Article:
Once the Government is formed, we expect intense work regarding the adoption of the planned activities, as well as establishing a comprehensive legal framework to provide consistent cannabis decriminalization, recreational use in legal circumstances, and simultaneously transforming institutions and society to accept and implement decriminalization and legalization.
H.Sh.: Unofficially, we have information that our requests for specifying the provisions from the Criminal Code on drug related crimes will be accepted by stipulating that personal use and possession for personal use would no longer be considered a criminal act. We also have unofficial information that the 6 requests we delivered to the Ministry of Health and the Government of RNM will be included in the new Law on Control of Opioid Drugs, introduced and then withdrawn from the parliament several times now. The last information we have is that the Law, approved by the Government before the end of 2021, and introduced in the Parliament, was yet again withdrawn for further development. However, despite the intensive communication with representatives from the Ministry of Health and the Government, the draft-Law was never even submitted for deliberation in the scope in which it was adopted at the government session.
According to the latest reports, the new Government’s 2.5 annual program (editor’s note: from 18.1.2022) incorporated all six requests initiated through Operation Liberation, integrally as proposed by us, including the requests for a fund established from taxes paid by cannabis and cannabis products producers and traders which, among other things, will be allocated for financial sustainability of programs intended for marginalized communities.
The six requests proposed by Operation Liberation, including HOPS’s requests as well, are:
– Urgent decriminalization of possession and personal use.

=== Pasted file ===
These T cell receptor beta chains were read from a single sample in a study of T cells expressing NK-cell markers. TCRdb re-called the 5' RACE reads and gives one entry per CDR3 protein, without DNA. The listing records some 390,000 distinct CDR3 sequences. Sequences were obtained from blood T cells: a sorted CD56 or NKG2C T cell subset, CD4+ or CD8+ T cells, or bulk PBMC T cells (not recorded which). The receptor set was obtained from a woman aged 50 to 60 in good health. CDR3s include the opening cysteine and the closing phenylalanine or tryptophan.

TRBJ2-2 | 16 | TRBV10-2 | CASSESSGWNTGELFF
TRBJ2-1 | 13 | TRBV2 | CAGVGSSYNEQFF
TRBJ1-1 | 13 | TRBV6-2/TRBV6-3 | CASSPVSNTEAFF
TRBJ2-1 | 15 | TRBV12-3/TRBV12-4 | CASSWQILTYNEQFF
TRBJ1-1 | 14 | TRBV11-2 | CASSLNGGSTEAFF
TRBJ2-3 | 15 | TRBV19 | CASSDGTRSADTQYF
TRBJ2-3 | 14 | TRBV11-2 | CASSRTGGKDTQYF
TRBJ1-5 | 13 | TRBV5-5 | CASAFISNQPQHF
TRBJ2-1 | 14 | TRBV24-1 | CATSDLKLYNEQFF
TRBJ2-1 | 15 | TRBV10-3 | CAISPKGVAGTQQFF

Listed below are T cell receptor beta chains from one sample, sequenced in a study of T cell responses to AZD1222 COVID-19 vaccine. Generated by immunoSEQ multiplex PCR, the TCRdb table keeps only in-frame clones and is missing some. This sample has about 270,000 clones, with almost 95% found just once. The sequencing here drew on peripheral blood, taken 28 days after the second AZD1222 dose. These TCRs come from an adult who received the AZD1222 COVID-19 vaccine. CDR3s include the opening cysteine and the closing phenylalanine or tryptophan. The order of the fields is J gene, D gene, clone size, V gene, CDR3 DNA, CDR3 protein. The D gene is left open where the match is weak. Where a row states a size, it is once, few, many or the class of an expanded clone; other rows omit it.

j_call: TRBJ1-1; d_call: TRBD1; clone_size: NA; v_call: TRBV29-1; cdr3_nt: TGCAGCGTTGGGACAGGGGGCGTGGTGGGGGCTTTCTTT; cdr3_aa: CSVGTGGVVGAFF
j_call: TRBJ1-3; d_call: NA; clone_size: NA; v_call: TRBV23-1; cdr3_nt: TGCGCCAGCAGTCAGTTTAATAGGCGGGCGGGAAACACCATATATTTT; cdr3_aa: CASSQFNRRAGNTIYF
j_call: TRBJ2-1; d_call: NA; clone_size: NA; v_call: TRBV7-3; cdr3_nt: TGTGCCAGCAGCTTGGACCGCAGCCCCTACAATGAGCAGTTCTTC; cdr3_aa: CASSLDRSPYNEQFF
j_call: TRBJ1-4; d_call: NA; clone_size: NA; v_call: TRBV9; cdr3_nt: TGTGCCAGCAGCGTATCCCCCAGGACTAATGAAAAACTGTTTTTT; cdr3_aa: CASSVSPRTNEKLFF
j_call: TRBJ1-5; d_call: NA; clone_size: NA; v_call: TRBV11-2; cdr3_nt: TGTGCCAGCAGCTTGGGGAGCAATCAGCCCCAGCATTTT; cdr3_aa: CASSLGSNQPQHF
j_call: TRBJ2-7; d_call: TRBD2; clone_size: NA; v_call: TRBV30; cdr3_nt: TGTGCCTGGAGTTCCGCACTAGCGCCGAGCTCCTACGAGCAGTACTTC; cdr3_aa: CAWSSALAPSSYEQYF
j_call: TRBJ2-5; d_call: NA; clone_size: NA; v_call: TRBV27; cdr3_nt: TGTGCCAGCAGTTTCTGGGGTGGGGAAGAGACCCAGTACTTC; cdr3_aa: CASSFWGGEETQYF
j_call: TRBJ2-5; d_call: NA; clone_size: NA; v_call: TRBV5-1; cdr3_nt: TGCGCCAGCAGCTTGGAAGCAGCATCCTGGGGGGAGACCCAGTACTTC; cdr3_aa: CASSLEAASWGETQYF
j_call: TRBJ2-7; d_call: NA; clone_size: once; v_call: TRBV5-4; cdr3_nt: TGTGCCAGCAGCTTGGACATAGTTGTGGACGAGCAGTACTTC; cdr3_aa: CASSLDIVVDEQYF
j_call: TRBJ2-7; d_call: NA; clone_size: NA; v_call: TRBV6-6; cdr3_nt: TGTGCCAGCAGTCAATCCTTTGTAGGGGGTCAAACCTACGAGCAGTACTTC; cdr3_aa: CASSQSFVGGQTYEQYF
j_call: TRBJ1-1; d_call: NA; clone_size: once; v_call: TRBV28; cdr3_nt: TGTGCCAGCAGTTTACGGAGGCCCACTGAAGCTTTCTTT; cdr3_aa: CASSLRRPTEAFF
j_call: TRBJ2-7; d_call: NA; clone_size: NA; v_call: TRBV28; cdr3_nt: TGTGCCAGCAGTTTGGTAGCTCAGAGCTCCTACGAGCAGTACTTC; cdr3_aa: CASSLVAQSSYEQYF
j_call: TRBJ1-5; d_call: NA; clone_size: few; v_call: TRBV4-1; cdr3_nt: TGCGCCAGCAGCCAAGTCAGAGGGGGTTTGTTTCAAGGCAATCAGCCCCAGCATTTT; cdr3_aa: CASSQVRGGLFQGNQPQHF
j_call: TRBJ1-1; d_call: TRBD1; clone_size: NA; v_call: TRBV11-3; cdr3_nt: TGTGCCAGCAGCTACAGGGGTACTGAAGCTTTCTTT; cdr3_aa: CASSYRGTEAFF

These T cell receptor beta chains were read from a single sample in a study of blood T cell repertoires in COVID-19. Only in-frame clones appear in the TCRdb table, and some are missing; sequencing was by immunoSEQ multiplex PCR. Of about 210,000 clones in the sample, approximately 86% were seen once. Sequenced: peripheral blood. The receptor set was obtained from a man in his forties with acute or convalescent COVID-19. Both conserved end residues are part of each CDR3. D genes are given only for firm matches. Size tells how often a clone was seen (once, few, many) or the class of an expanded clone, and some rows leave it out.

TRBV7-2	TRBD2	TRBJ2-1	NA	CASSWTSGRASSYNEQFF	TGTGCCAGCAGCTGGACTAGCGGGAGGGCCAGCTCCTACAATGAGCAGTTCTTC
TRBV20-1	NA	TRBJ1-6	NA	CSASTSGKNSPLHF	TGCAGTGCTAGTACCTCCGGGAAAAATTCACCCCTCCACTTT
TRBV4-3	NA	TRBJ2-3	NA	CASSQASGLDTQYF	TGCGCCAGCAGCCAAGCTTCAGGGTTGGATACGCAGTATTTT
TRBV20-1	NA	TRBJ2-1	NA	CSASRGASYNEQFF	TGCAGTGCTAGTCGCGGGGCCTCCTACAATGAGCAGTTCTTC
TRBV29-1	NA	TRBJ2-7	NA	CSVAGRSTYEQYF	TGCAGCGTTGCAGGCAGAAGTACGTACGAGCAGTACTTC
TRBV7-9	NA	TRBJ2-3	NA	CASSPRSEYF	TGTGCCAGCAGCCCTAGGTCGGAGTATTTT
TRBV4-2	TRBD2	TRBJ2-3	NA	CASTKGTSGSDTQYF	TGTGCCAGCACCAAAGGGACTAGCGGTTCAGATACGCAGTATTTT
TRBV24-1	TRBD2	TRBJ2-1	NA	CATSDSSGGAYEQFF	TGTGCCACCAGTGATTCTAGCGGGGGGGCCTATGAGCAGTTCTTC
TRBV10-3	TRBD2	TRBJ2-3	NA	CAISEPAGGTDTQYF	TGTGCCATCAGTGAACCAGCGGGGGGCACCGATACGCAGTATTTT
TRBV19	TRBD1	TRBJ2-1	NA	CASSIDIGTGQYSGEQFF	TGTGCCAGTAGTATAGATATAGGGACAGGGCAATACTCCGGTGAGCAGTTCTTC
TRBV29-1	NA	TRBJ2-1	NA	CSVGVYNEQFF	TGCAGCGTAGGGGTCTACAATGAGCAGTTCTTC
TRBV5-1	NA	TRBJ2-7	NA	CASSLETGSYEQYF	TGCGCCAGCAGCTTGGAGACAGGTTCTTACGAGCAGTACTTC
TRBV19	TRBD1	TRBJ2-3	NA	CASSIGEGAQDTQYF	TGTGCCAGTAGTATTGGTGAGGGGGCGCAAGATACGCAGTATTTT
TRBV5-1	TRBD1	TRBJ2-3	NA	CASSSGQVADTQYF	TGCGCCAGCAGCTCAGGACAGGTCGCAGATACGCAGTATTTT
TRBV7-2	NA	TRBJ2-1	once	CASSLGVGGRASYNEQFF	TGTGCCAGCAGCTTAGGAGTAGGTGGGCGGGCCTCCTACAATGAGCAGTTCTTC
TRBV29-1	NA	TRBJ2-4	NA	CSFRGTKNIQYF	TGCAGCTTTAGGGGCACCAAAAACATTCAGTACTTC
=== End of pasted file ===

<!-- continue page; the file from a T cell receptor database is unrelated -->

– Urgent decriminalization of cultivating the plant for personal use.
– Allowing the opening and functioning of social clubs.
– Broadening the list of health conditions for which cannabis products can be used pursuant evidence-based medicine, allowing doctors not only from the public health sector, but also from the private to prescribe cannabis products and allowing patients prescribed with cannabis product treatment to be able to cultivate the plant and use it in the form most appropriate for their condition (orally, through inhalation or suppositories).
– Establishing an independent body (commission) in the Cannabis Agency, comprised of representatives from the civil sector.
– The Law should prescribe establishing a fund from the taxes paid by legal entities producing and trading cannabis pursuant this law.
– Specifying the percentage from this fund to be allocated to programs for marginalized communities and for treatment of different diseases. HOPS was part of the initiative, along with civil society organizations, experts and individual supporters.
Other requests regarding the law, and referring to cannabis, i.e. industrial hemp are:
– The draft-law defines hemp for industrial purposes, a plant not listed among controlled substances, used for production of: fibers, paste, oils, animal and human food, further seed breeding and processing. According to EU’s Common Catalogue of Varieties of Agricultural Species, plants, i.e. varieties of hemp with less than 0.2 of the psychoactive substance THC, are not considered as plants from which opioid drugs are produced, therefore there is no reason to define and regulate industrial hemp with this Law, which regulates the sowing regime, cultivation, processing and production of plants used to produce opioid drugs.
We ask that industrial hemp is regulated with rulebooks similar to other industrial plants and remove it from this Law.
O. U.: We support the new Government’s decision to put forward legalization in their Program, however we believe that the Working Group should urgently find a unique legal solution to differentiate between medical and personal use. Operation Liberation stands by its requests until complete cannabis legalization and legal regulation of all potential related to the plant is accomplished. Of course, this includes personal use, issuing permits for home cultivation, as well as regulation of the amounts citizens will be allowed to carry on their person without being forced to suffer arrests or harassment. Just as our motto states, we deeply believe that the future lies in the seed and we appeal to all political parties, nongovernmental organizations, civil movements, as well as to all citizens to give their support for urgent solving of this small, but very significant, for our country, issue without further surveys, debates and polemics, because that which is gifted by God and nature and is scientifically proved to have medicinal benefits, should be legal and available to everyone from a medical, but also financial and social aspect.